- http://www.angelfire.com/zine2/westsidedave/Reviews43.html


"The Spirit of '77"

Vision has a sound not proliferated since David fronted Van Halen and Bon led AC/DC

By Nick Keppler

Vision
No Regrets (independent)

Here's something I hadn't heard on a newly released album in a while: An unapologetically loud and twirly guitar riff, followed by a sneer-y female voice snarling, "Oh, yeah! Hell, yeah!" which leads into a series of one-two-punch lyrics about guitars, kicking asses, and being a girl who'll kick someone's ass for touching her guitar.

It's how No Regrets, the debut album of the Naugatuck-based Vision opens—with three distinctly '70s aspects: the fancy-pants guitarwork, the self-referential rock and roll lyrics and the pop feminism. Tracks like "Rock Starr" and "Party Song" have the spirit the titles would imply, and the album has the requisite power ballads.

"It is sort of a throwback," says guitarist/general band-leader David Vignola. "This is not a modern rock vibe. I think there's been a demand for this sort of music, even when grunge came and went."

Vignola says he and his bandmates—clad in black jackets and Celtic crosses in the photographs in the CD booklet—are the type of 30- and 40-somethings who never stopped listening to Van Halen and AC/DC. It's easiest, perhaps, to compare Vision to Heart, the Wilson sisters-led '"female Zeppelin" of the '70s, given that the band is loud and three fifths of it is female. Vignolas says he gets that comparison a lot.

Vision started in 2006 with a simple goal, Vignola and his wife Jules (Vision's bass-player and back-up vocalist) "wanted to do original stuff, no more, no less...we had been playing in different cover bands and I had gotten tired of the cover scene."

Vignola thought that he'd lose the regular gigging schedule he'd developed in the Naugatuck River Valley but "it wasn't as hard as I thought it would be. A cover band, or any band, in the local bar scene isn't going to play for more than 30, 40 people, and the music we're doing is getting a good response...I know I would rather play our own songs for 20 people than play Bon Jovi songs for 400 people."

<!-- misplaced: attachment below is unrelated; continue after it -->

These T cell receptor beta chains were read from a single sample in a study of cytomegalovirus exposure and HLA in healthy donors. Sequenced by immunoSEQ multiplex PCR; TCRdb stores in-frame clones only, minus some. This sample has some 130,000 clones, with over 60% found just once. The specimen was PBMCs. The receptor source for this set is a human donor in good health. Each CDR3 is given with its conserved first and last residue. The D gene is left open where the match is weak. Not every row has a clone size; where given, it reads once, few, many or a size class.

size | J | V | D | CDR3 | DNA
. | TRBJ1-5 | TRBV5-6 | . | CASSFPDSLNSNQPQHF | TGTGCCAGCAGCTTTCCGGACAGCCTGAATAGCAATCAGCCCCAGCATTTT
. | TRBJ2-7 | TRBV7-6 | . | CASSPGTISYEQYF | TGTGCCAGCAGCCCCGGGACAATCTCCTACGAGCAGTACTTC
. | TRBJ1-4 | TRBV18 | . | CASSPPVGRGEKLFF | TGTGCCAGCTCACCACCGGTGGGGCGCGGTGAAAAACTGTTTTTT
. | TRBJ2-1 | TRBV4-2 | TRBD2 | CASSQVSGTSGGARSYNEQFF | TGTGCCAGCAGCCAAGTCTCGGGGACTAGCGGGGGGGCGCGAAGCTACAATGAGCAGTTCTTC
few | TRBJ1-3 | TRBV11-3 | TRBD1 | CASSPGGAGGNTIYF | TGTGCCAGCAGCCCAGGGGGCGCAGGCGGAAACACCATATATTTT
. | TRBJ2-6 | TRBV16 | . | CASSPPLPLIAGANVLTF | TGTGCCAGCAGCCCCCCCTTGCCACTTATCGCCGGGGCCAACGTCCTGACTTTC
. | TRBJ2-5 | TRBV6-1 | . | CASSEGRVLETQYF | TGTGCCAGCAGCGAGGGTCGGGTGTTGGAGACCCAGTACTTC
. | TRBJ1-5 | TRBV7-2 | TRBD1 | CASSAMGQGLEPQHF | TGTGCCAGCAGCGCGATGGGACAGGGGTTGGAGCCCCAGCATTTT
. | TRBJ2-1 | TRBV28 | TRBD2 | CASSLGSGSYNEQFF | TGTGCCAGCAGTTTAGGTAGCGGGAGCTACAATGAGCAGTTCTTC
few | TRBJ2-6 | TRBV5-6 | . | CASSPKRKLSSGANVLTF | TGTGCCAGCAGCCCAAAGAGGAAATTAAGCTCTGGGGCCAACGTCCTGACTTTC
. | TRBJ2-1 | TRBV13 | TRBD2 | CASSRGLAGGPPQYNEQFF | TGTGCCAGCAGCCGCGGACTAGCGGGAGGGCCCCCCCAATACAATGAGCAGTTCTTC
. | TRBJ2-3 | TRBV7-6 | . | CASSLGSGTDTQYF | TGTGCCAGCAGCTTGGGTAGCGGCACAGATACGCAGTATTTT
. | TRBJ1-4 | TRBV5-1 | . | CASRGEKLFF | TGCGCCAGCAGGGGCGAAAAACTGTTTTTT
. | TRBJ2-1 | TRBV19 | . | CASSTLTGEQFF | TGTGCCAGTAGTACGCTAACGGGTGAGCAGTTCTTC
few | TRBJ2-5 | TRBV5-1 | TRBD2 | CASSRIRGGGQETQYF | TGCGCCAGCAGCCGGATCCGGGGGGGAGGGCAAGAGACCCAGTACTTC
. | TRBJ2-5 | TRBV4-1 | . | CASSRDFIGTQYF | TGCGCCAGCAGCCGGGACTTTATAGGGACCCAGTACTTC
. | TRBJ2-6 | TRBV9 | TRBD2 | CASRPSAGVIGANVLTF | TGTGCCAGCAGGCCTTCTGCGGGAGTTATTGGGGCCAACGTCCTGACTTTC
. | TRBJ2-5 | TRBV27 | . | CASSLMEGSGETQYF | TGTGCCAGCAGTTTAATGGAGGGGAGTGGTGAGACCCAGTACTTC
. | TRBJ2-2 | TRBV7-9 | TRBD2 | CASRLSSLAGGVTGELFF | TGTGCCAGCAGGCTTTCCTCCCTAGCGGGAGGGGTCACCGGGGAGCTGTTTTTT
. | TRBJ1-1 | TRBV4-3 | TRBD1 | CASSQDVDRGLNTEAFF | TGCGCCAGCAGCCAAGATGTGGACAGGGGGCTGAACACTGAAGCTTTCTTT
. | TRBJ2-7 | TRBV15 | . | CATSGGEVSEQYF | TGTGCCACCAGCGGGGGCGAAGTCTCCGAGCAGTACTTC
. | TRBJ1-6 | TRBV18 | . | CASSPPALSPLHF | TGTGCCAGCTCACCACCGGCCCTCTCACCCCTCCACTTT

They have two central bases in the area; the first is Cook's Cafe in Naugatuck, which books them monthly. The second the Vignolas' home (also in Naugatuck), where the installation of a home studio—a full, professional studio, not a bunch of gadgets plugged into a laptop—was a catalyst for the CD and the band.

It would be a rock and roll haven if not for one thing. "It's a residential neighborhood," says Vignola. "So that means we can only play until 7 or so."

- FairfieldWeekly.com


Discography

Vision released our first CD "No Regrets" on July 11, 2008. We are played on many internet radio stations across the world.

Photos

Bio

Vision was formed by David Vignola (guitar) and Juliette “Jules” Vignola (bass, vocals) in 2006. While they looked for band members they began writing the early songs which would eventually go on the first CD. After several lineup and name changes, the current lineup including Joe Johnston (keys, guitar), Diane Calano (drums) and Michelle Privée (lead vocals) was completed around February 2008. Once the band was assembled, they started recording immediately, completing their first CD “No Regrets” in May 2008. Vision has since hit the road playing local gigs in the Connecticut area and building a strong fan base.

While Vision does have a unique underlying feel to their music, every song is completely different:
• “Rock Starr” is about quitting your day job to become a rock star
• “Line in the Sand” is about standing up for what you believe in
• “Party Song” is a good time rock song
• “Into the Void” is a first person account of Saddam Hussein’s entry into Hell
• “Freedom” is about fleeing an abusive relationship
• “Don’t touch My Guitar” is a fun account of what happens when an unruly fan tries to mess with our gear at a gig

"No Regrets" is more than an album, it's a philosophy embraced by all members of Vision. Through good times and bad, we know that our experiences made us who we are, what doesn't kill us makes us stronger, and looking back, we have NO REGRETS!